Their complaint, paragraph 22m, specifically says that one of the plaintiffs’ claims for damages is that these defendants refused the repeated request of the plaintiffs for additional franchises.

    It was not the restrictions to which they were objecting.

    Abe Fortas:

    As I read your brief, I would call your attention to Simpson against Union Oil Company.

    As I read your brief you distinguished that case solely on the grounds that in pari delicto as such was not discussed in this Court’s opinion.

    Simpson against Union Oil Company did deal with the question of whether the plaintiff was barred triple damage action by a consent.

    There was a franchise arrangement, was it not?

    Glenn W. McGee:

    Yes, Mr. Justice Fortas.

    Abe Fortas:

    Now forgetting about the technical point as to whether in pari delicto was adjudicated, is there a material difference in the basic factual situation in your mind between Simpson and your case?

    Glenn W. McGee:

    We think that there is both a factual and a legal distinction of Simpson.

    Certainly on the legal grounds there, there was purely consent and passive acceptance by Simpson of the terms imposed by Union Oil Company.

    There was not the participation which we have shown here by Simpson in the terms of his agreement with Union Oil.

    Abe Fortas:

    I don’t understand that.

    What participation?

    Glenn W. McGee:

    We have set forth in our brief in some detail the testimony of the plaintiff, Mr. Max Ross who explained that these dealers, as members of the National Advisory Counsel, which were the top ten Midas dealers, and in regional and national dealer meetings as the elder statesman of this group in counseling dealers, discussed all aspects of this program.

    Mr. Ross specifically said that these were very comprehensive discussions lasting from morning to night.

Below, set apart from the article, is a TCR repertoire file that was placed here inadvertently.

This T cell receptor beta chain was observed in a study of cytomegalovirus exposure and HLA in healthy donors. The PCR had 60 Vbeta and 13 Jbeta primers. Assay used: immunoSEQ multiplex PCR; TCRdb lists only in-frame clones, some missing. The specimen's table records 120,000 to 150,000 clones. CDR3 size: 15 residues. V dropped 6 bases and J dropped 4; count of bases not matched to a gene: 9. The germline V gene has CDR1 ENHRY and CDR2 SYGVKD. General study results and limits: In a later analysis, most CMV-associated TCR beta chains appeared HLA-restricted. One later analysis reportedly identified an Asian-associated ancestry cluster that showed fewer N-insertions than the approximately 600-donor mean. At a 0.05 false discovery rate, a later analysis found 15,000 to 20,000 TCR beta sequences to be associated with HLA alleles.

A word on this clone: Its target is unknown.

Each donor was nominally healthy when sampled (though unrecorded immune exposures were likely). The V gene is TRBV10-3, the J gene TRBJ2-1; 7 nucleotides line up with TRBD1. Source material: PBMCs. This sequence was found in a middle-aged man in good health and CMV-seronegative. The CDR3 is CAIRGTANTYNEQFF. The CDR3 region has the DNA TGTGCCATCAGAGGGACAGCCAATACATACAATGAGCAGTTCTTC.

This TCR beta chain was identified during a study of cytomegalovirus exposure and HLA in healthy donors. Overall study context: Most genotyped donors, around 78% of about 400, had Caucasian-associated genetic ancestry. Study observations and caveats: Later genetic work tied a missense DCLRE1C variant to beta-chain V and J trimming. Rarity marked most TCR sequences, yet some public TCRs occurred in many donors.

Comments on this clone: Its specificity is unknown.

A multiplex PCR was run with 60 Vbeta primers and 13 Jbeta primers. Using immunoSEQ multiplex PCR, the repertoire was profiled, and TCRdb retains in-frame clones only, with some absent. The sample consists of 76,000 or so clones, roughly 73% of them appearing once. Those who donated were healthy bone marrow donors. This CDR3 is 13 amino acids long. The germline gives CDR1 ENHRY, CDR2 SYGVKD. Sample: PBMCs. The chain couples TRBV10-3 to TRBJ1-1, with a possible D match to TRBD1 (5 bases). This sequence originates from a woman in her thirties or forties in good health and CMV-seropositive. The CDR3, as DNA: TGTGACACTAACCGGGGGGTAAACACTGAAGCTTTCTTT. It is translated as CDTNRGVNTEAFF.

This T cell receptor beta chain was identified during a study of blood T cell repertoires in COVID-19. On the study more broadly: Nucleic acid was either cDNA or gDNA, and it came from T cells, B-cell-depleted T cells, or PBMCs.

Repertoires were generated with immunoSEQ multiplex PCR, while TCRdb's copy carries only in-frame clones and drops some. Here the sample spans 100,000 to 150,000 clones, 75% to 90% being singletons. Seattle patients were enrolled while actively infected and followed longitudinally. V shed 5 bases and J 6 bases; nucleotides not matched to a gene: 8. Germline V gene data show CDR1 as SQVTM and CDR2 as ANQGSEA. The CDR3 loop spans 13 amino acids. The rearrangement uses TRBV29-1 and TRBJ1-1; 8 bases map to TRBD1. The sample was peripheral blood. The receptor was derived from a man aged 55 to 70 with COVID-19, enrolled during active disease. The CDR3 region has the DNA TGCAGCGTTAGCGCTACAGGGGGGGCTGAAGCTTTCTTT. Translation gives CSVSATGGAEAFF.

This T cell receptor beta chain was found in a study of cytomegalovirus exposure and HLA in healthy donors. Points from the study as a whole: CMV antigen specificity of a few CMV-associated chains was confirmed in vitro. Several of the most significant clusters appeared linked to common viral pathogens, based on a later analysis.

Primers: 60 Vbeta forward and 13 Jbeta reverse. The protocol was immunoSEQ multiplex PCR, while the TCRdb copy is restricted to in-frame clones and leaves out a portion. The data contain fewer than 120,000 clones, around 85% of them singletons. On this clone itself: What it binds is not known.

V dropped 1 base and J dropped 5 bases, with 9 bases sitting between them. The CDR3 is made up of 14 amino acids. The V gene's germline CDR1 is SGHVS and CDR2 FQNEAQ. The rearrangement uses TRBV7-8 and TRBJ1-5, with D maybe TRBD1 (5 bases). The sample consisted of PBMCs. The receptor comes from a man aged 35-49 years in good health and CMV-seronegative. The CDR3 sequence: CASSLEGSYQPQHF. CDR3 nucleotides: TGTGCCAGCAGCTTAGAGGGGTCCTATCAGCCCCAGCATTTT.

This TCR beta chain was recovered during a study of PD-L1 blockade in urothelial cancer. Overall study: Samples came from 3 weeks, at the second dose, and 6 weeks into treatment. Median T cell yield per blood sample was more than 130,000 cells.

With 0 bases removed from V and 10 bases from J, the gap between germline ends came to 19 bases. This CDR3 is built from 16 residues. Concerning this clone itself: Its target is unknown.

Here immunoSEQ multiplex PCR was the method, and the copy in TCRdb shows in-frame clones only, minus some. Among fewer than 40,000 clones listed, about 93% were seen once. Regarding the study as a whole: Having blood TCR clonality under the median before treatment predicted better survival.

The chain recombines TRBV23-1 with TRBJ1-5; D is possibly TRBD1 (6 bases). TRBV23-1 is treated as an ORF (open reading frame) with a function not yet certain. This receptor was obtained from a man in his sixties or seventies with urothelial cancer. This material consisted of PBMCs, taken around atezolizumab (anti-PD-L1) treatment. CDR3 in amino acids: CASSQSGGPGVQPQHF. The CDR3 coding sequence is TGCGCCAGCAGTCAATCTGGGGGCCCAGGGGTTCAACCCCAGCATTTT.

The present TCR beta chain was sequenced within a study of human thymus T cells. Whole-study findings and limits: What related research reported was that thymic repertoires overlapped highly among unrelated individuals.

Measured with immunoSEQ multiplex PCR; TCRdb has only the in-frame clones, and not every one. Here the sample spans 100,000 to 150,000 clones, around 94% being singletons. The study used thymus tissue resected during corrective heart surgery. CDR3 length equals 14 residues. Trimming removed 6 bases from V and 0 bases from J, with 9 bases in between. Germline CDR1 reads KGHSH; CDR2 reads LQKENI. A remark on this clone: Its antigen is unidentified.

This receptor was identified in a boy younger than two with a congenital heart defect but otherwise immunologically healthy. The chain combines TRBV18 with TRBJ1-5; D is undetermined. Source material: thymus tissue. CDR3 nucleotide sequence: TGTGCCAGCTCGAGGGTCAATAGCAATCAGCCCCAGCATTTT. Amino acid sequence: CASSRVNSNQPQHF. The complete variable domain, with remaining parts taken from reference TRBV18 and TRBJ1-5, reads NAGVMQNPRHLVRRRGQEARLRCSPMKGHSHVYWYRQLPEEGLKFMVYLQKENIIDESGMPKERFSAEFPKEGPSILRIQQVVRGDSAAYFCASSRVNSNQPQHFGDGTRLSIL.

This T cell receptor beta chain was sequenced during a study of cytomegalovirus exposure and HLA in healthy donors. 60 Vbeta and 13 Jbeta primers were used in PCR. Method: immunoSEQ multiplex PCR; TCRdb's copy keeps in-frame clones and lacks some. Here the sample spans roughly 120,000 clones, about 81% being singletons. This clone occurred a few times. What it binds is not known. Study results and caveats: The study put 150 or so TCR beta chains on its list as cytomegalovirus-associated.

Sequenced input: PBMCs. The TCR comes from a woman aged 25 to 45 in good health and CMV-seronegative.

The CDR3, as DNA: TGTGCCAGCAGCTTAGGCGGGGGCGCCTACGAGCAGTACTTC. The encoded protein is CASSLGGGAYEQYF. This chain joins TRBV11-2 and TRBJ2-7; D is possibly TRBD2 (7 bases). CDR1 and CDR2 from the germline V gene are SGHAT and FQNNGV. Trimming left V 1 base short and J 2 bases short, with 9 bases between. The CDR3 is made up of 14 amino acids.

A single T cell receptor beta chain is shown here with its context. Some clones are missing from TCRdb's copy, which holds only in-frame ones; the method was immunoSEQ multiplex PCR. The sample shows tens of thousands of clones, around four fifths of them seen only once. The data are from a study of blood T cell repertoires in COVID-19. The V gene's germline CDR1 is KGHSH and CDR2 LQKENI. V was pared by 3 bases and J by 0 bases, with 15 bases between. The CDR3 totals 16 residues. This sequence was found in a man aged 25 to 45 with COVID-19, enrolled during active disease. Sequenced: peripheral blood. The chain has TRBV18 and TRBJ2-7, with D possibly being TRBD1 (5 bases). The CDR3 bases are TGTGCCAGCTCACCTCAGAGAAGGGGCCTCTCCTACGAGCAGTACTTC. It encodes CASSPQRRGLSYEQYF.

Abe Fortas:

    Alright, you say in number one, the point of distinction is that in the present case, the franchisees did participate in the discussion or something of the sort of the terms of the arrangement.

    What’s the other distinction?

    Glenn W. McGee:

    In more than just the terms in developing the entire concept and how it would work.

    As the other distinction is concerned that there of course factually the Oil Company had terminated the dealer.

    The dealer did not terminate the franchisor.

    Abe Fortas:

    And that happened in one of the cases before us?

    Glenn W. McGee:

    In this case, Mr. Pierce first terminated a franchise Adamira and later on we followed up with terminations of the rest of his franchise although he initiated the first one —

    Abe Fortas:

    What difference does that make, to be terminated?

    Glenn W. McGee:

    Actually, it makes a difference only and that it shows that these plaintiffs were not subject to the restrictions.

    It wasn’t the restrictions which really decided the issue.

    They were voluntarily getting rid of Midas.

    They thought they could earn more in another program.

    Glenn W. McGee:

    Now in addition, of course, the comparison in size and equality of bargaining power between a corner gas station and Union Oil Company and these plaintiffs and Midas, which at the time we’re talking about, were selling $5 million in total sales, not Midas but in total sales, simply doesn’t match up.

    There’s too much power in the hands of Union Oil and the Court rightly said there that this implied a certain lack of freedom to deal on the part of the dealer.